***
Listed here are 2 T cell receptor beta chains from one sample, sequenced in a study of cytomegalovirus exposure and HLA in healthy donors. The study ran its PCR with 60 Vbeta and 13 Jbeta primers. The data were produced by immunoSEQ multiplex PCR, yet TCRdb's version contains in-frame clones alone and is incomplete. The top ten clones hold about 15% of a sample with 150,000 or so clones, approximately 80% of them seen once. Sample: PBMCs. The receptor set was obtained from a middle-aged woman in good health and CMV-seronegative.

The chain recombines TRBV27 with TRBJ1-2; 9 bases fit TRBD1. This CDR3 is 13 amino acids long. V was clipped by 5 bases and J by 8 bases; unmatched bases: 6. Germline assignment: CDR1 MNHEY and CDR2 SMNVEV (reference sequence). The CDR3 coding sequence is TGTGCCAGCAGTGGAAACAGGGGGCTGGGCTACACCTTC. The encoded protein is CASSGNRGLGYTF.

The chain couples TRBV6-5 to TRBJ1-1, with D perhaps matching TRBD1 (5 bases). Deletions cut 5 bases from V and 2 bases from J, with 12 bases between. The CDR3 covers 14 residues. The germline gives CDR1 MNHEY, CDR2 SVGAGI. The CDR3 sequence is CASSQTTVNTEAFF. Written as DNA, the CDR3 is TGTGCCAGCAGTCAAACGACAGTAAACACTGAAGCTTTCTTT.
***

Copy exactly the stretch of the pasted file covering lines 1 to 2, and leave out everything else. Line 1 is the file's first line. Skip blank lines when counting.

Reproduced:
Listed here are 2 T cell receptor beta chains from one sample, sequenced in a study of cytomegalovirus exposure and HLA in healthy donors. The study ran its PCR with 60 Vbeta and 13 Jbeta primers. The data were produced by immunoSEQ multiplex PCR, yet TCRdb's version contains in-frame clones alone and is incomplete. The top ten clones hold about 15% of a sample with 150,000 or so clones, approximately 80% of them seen once. Sample: PBMCs. The receptor set was obtained from a middle-aged woman in good health and CMV-seronegative.

The chain recombines TRBV27 with TRBJ1-2; 9 bases fit TRBD1. This CDR3 is 13 amino acids long. V was clipped by 5 bases and J by 8 bases; unmatched bases: 6. Germline assignment: CDR1 MNHEY and CDR2 SMNVEV (reference sequence). The CDR3 coding sequence is TGTGCCAGCAGTGGAAACAGGGGGCTGGGCTACACCTTC. The encoded protein is CASSGNRGLGYTF.